So I have now recovered from disturbed sleep patterns and a hangover thanks to the election. It is time to take stock of one of the bluest of blue shires in England. The first thing to say is that as I drove to my local Waitrose this morning through the rolling countryside of a rock solid Tory constituency it did seem a somewhat different country than the one before the election. I know this is very very silly but I got the distinct feeling that middle England had spoken and was rather pleased that its voice had prevailed. As I walked around Waitrose doing a bit of Sunday shopping I really don’t think there was much of a clamer for an end to zero hours contracts or food banks. Most of the people had got what they wanted and everything seem well with the world.
Totally unscientific I know but probably more accurate than all the rigorously verified polls that didn’t predict this at all. It would seem that pollsters have no more idea as to what is happening as economists had before the 2008 crash. Maybe the political classes may start to talk about policies rather than soundbite, focus group tested, gloop. I doubt it.
As for the wider picture there are two significant patterns emerging. Firstly, that whilst there was a small swing to Labour there was a much larger swing to the Conservatives. The biggest swing of the night was in the marginal seat held by a Conservative cabinet minister – which went from marginal to comfortable by most standards, however not that comfortable when compared with some of her college’s constituencies in other parts of the Shire. The second pattern is the rise of UKIP which appears to have around 10/12% of the vote. Whether this will last after the European referendum is another question but I suspect it will as it is more to do with immigration than Europe.
As for the city at the centre of the county this was solidly Labour , but even here there was a significant UKIP surge again driven, I suspect, by immigration rather than Europe. Perhaps if David Cameron can get some real movement on limiting the scale of EU migration then the UKIP vote will soften? There is scope for this as Germany appears to be sick of all the migrants they have attracted over the past year so perhaps there is a opportunity to do a some form of a deal.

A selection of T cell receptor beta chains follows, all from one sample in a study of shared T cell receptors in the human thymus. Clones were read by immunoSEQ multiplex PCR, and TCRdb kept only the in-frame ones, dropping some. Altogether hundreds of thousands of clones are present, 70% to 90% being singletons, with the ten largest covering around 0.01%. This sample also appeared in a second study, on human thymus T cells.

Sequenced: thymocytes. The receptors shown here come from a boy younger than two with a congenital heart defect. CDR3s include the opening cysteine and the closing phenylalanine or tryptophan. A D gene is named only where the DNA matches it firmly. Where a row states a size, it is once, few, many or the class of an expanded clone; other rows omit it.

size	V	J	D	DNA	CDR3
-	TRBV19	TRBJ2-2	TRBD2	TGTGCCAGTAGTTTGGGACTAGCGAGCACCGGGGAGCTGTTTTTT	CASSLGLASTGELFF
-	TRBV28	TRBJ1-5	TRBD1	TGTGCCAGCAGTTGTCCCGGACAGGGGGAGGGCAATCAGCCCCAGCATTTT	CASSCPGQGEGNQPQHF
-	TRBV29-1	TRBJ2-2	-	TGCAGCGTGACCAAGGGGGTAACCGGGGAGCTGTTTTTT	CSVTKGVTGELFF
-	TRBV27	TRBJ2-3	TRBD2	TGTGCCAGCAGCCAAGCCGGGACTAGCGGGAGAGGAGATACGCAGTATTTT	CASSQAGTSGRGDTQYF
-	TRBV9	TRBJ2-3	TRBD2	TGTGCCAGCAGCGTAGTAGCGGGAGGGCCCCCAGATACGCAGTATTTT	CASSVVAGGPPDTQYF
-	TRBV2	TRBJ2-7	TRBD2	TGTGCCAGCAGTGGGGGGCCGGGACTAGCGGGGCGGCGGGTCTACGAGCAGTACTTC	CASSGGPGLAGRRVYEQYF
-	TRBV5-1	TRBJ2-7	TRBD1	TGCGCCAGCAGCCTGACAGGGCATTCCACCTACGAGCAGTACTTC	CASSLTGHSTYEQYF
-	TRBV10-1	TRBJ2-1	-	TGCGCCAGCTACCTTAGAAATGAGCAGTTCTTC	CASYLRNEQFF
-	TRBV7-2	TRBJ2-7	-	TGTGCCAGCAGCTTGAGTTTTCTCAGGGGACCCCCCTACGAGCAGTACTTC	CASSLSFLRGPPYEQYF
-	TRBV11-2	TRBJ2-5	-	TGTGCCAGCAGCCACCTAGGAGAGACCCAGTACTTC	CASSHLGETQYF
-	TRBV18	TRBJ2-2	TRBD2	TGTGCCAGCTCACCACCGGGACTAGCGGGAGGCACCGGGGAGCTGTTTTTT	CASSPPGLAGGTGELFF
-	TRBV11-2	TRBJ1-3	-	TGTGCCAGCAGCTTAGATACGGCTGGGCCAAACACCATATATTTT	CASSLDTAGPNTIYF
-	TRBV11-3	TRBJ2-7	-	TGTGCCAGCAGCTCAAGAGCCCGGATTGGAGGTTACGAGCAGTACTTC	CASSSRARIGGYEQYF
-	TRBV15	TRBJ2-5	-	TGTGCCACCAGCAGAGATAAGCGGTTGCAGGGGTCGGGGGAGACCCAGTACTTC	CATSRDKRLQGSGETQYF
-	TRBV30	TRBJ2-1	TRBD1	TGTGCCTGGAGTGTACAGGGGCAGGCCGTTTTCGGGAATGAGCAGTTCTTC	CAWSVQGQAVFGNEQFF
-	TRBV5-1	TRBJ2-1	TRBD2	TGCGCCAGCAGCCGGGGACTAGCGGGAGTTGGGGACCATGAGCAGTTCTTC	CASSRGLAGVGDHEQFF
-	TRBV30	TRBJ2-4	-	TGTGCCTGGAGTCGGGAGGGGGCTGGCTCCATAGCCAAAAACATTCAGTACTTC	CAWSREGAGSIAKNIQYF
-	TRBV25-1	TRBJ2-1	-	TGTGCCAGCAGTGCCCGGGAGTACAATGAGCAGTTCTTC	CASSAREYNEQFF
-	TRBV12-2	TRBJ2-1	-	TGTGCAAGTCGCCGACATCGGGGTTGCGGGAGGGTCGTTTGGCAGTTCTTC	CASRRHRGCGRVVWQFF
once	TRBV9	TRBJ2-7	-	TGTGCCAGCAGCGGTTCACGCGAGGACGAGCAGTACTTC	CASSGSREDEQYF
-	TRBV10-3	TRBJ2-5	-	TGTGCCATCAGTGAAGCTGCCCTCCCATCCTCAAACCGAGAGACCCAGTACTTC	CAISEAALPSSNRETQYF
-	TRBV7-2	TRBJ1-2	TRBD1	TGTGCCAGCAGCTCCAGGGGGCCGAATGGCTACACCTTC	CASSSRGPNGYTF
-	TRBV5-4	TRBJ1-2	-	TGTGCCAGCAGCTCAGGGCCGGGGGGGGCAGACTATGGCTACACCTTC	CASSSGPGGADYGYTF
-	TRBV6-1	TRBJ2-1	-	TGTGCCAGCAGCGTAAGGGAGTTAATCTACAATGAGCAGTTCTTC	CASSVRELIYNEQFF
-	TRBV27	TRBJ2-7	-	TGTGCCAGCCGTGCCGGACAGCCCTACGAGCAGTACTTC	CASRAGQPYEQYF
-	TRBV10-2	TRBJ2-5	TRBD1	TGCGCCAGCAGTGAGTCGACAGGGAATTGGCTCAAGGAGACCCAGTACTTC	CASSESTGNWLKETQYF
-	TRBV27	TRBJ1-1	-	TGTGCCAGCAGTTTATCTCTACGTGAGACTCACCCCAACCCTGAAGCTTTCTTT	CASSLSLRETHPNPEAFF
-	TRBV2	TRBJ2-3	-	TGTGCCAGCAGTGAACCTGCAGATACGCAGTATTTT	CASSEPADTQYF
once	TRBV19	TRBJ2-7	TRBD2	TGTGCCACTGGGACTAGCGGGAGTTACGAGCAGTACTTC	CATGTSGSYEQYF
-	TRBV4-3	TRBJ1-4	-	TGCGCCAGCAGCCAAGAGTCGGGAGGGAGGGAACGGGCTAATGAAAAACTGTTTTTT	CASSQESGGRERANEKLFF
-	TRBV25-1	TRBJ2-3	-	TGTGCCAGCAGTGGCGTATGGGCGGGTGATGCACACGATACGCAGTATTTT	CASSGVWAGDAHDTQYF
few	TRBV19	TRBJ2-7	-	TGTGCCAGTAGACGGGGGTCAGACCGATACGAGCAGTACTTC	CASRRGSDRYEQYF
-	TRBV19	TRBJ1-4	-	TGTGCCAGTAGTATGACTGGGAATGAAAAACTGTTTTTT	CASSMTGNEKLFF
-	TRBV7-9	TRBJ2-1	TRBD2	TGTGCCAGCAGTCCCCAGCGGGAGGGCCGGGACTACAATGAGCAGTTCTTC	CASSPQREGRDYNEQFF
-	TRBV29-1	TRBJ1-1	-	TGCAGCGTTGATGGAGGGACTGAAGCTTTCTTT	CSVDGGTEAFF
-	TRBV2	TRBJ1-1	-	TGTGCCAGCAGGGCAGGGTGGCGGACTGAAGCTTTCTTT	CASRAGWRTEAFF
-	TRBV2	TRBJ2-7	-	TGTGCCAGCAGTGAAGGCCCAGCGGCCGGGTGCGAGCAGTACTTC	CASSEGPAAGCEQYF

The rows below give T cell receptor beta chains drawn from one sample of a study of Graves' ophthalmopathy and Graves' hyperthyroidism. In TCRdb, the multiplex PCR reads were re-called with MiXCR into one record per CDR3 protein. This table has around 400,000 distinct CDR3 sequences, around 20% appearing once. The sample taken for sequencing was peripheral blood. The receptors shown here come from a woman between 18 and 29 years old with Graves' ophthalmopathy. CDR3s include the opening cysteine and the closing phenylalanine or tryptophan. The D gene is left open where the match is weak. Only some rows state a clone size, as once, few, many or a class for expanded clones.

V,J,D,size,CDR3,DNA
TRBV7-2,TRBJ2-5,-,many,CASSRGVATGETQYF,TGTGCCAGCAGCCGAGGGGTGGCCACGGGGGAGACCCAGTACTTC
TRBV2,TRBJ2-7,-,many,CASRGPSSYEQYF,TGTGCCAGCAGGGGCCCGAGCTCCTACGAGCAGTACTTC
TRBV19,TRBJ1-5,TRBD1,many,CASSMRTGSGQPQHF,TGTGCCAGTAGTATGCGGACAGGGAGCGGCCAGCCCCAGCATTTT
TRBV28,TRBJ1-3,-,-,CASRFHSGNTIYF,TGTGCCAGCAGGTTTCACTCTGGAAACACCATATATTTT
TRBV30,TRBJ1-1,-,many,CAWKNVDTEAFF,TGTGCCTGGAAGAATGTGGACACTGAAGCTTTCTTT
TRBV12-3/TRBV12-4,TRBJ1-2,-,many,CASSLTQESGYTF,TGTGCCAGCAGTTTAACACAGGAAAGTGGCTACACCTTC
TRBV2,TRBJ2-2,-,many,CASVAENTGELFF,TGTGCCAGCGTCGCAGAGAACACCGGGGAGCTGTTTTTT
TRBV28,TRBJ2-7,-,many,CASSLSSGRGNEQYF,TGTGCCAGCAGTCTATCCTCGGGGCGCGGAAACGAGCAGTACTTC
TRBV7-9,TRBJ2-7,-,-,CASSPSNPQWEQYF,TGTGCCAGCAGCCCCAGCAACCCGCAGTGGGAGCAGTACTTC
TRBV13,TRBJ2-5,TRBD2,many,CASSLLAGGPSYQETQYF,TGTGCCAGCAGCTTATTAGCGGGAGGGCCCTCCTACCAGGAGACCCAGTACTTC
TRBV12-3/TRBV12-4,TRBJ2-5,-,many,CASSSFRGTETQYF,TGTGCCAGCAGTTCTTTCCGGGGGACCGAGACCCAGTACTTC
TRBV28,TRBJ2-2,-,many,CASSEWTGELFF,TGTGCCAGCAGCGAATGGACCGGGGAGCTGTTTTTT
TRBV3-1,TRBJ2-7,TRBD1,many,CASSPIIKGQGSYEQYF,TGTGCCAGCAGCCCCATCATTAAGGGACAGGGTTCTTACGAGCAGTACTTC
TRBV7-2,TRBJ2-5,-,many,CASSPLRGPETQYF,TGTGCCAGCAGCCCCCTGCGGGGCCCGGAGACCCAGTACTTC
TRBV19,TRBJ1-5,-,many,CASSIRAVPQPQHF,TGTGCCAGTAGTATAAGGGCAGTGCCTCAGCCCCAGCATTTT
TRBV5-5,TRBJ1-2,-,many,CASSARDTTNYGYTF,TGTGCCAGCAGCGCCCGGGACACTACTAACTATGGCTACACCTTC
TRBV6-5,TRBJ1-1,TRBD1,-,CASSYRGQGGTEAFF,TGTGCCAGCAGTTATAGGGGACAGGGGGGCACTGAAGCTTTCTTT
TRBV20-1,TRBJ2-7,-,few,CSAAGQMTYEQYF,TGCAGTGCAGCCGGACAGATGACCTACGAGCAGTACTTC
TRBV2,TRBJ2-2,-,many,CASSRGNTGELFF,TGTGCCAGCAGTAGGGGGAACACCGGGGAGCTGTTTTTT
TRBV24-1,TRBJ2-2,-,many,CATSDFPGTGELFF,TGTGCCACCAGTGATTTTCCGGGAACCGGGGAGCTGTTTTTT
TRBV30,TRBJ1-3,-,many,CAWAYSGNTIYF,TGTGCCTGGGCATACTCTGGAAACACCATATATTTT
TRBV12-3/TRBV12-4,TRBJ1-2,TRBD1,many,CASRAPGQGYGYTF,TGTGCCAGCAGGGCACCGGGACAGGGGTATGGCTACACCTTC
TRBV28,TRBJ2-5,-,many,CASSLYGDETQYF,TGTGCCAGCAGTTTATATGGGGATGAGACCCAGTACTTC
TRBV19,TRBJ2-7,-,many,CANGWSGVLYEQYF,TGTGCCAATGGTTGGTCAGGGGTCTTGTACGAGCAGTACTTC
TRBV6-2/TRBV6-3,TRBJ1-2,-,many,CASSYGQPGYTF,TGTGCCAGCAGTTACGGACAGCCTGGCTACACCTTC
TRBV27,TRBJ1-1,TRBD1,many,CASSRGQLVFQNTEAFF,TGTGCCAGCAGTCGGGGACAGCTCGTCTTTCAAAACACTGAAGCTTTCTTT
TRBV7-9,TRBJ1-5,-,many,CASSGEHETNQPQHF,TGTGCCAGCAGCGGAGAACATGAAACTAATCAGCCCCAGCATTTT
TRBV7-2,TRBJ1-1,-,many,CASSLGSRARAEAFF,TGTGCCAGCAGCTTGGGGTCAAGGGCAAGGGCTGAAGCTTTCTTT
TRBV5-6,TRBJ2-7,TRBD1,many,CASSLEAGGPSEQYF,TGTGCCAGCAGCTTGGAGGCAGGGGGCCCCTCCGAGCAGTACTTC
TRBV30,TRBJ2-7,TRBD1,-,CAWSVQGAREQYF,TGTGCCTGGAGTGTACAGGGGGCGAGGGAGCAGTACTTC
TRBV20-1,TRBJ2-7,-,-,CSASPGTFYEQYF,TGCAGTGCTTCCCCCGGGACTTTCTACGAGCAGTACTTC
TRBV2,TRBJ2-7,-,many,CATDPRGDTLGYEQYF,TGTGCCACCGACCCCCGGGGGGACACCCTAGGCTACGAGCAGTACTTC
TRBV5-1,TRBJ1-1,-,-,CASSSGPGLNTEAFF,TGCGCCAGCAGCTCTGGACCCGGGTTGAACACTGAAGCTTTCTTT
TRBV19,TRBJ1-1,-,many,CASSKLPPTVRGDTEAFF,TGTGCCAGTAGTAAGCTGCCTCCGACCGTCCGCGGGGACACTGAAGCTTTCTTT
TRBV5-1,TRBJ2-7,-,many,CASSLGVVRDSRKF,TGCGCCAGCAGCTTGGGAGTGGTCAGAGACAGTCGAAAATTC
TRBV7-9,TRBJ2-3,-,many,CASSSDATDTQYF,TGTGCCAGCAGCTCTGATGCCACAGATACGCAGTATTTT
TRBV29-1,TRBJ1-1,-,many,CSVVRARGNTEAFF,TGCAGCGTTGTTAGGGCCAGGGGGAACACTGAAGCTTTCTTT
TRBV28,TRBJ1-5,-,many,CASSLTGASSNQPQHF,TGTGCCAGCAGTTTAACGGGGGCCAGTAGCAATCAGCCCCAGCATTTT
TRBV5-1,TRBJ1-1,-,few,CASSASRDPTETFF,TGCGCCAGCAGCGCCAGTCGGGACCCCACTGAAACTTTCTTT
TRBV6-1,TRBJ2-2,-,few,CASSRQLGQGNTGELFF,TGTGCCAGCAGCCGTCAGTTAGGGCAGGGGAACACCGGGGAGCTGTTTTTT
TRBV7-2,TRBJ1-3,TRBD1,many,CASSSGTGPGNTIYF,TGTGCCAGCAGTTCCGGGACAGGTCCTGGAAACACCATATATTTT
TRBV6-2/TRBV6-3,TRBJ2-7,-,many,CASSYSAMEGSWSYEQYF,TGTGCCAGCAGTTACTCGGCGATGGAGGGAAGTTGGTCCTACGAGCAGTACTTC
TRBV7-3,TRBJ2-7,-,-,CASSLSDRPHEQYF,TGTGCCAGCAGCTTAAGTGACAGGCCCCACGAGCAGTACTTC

So what does the shire tell us about the situation as a whole for the United Kingdom of Great Britain and Northern Ireland? Well I suspect it is that they aren’t at all interested in listening to the noises coming from north of the border. In fact I would go further and suspect that they would be quite happy to see the back of the whole Scotland question and are not willing to give the Scots anything other than what they have already been promised and if the Scots don’t like it well so what? The shire is deep blue and more interested in England than Britain. I could well be wrong (I hope I am) but I really feel that very shortly we will be issued with new passports.
Is this in anyway true? Well it is true as to what I think the election has told us about the Shire. Is it a wasteland for any other party than a party of the right? I don’t think that is the case but they would have to choose someone like Tony Blair to make any headway which is interesting as one of the potential leaders of the Labour party just so happens to have a seat in the city and she is seen as a Blairite. Perhaps looking out on the seas of blue that surrounds her red island might teach her how to talk to the people other than the core of labour supporters which seemed to be all the previous leader was able to do – and look where that got the Labour party! Perhaps.